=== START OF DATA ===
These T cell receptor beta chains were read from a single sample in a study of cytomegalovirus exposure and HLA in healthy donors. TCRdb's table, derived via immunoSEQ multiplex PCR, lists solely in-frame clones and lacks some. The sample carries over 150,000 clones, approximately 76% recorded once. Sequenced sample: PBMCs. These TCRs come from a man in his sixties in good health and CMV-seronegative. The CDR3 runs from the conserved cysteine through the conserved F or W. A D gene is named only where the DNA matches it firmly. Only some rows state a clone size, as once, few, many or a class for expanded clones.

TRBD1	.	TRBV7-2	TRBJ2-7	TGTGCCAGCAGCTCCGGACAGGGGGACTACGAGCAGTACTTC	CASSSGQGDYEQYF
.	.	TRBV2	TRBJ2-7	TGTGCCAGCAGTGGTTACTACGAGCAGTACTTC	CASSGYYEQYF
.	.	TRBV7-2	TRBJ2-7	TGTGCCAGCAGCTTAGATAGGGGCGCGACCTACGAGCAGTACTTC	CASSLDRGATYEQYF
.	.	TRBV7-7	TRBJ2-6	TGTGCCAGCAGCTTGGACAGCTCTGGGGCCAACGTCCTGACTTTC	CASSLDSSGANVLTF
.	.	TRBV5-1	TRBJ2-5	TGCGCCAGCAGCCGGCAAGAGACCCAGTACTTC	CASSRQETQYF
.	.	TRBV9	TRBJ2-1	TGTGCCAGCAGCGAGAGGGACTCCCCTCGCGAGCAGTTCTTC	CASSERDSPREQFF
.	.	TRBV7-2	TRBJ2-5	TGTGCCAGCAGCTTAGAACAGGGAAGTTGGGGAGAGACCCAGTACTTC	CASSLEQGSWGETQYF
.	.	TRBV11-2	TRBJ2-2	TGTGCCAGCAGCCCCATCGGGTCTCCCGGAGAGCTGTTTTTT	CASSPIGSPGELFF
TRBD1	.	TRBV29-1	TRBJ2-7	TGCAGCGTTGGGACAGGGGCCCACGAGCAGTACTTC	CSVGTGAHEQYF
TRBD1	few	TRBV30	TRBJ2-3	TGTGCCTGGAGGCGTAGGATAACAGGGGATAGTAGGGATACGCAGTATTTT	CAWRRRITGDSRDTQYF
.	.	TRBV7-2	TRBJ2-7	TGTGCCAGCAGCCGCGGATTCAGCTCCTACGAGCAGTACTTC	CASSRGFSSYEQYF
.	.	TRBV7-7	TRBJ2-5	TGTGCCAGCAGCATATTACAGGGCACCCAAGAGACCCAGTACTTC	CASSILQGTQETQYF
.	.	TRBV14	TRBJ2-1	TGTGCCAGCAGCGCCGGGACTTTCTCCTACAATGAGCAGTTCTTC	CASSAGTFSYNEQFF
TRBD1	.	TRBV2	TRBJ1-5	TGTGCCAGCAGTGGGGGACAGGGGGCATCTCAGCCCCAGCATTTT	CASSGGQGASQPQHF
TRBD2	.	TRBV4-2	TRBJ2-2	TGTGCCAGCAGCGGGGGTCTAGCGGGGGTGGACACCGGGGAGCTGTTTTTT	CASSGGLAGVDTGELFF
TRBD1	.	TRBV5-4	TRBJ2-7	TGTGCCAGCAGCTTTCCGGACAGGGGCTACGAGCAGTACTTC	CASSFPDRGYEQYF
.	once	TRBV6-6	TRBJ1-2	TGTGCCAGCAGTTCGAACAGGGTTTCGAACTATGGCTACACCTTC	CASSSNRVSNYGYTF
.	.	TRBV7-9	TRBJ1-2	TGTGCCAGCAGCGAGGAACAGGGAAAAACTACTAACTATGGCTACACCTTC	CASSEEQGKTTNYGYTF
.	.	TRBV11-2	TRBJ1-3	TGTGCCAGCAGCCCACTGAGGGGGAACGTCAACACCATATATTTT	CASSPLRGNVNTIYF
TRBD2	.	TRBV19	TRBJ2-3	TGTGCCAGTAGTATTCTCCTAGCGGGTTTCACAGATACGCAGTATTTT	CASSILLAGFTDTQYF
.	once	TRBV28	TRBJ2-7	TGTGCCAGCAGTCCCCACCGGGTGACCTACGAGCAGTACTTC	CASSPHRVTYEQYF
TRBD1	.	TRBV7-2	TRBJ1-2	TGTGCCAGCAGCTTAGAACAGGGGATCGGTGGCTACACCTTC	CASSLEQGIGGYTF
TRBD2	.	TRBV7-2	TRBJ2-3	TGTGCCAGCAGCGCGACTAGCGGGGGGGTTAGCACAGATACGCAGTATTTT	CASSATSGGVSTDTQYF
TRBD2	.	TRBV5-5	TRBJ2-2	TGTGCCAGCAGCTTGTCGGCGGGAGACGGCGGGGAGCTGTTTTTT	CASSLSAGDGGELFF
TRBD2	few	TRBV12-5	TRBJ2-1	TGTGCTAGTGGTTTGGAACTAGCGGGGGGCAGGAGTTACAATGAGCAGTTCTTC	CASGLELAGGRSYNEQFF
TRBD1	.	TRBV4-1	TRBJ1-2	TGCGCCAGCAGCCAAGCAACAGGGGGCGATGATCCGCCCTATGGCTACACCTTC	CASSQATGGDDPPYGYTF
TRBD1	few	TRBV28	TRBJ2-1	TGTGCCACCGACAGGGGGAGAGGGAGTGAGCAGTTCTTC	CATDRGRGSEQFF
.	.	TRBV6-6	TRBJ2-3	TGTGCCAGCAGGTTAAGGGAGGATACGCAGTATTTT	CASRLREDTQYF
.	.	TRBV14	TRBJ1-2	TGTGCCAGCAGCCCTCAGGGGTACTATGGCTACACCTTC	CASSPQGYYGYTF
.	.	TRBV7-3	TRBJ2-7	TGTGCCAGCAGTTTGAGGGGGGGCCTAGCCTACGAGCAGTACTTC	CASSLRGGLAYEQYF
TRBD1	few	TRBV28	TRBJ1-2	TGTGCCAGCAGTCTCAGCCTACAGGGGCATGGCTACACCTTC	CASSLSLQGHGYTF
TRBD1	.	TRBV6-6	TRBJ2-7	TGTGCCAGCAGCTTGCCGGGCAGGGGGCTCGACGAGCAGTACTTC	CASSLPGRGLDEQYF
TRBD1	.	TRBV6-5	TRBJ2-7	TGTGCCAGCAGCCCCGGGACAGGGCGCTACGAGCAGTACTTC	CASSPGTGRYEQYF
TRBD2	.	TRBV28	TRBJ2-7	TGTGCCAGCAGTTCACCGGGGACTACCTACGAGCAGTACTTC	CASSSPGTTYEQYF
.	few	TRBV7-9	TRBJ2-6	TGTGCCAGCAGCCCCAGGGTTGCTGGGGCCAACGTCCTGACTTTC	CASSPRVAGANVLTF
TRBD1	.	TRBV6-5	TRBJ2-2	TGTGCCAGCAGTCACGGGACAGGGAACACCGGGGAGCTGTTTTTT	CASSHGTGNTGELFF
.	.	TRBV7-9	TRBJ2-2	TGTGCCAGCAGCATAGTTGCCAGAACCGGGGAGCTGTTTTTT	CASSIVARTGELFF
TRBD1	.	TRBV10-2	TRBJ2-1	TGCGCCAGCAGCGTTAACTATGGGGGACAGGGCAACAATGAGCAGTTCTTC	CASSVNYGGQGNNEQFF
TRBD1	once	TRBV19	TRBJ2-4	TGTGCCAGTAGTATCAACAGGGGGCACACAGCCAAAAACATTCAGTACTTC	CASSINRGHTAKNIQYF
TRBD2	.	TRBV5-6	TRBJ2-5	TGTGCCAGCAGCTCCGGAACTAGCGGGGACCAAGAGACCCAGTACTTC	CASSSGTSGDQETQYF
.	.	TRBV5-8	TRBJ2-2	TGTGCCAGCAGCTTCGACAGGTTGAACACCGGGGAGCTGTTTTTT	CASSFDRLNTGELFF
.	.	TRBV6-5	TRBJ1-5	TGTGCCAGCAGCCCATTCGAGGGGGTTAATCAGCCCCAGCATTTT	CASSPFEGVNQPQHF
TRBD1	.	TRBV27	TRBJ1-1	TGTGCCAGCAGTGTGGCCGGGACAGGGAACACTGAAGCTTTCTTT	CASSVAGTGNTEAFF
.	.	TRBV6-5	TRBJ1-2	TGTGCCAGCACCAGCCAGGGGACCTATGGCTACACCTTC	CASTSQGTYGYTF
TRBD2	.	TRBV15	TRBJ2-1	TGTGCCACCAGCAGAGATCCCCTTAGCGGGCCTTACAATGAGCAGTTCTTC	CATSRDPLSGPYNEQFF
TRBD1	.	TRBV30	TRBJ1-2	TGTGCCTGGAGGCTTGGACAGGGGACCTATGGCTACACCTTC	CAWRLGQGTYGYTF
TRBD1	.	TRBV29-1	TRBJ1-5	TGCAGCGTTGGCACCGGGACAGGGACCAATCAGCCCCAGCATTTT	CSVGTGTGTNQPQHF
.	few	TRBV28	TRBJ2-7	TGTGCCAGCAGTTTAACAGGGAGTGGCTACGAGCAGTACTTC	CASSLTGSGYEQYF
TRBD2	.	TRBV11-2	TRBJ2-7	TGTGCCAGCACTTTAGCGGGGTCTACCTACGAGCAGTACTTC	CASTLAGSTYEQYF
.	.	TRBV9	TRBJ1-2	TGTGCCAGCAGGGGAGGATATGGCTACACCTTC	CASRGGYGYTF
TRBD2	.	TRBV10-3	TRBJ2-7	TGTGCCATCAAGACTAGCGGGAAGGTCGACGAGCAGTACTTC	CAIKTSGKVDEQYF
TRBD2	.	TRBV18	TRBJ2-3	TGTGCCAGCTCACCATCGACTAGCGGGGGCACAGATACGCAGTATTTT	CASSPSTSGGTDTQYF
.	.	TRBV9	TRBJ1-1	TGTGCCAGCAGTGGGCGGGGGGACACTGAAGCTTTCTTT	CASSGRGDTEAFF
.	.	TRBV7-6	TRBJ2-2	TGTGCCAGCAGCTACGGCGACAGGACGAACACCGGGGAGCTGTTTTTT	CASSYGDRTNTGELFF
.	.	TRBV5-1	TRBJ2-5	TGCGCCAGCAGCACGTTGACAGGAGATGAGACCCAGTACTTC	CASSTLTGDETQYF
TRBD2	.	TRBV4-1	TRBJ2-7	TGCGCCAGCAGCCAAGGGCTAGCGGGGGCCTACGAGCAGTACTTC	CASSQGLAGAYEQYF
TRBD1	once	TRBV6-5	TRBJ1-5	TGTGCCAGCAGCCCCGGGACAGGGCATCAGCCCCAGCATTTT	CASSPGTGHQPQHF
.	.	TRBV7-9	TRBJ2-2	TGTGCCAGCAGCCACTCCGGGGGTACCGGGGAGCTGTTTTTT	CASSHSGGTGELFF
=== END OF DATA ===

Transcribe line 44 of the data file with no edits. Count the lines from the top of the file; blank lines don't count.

TRBD1	.	TRBV27	TRBJ1-1	TGTGCCAGCAGTGTGGCCGGGACAGGGAACACTGAAGCTTTCTTT	CASSVAGTGNTEAFF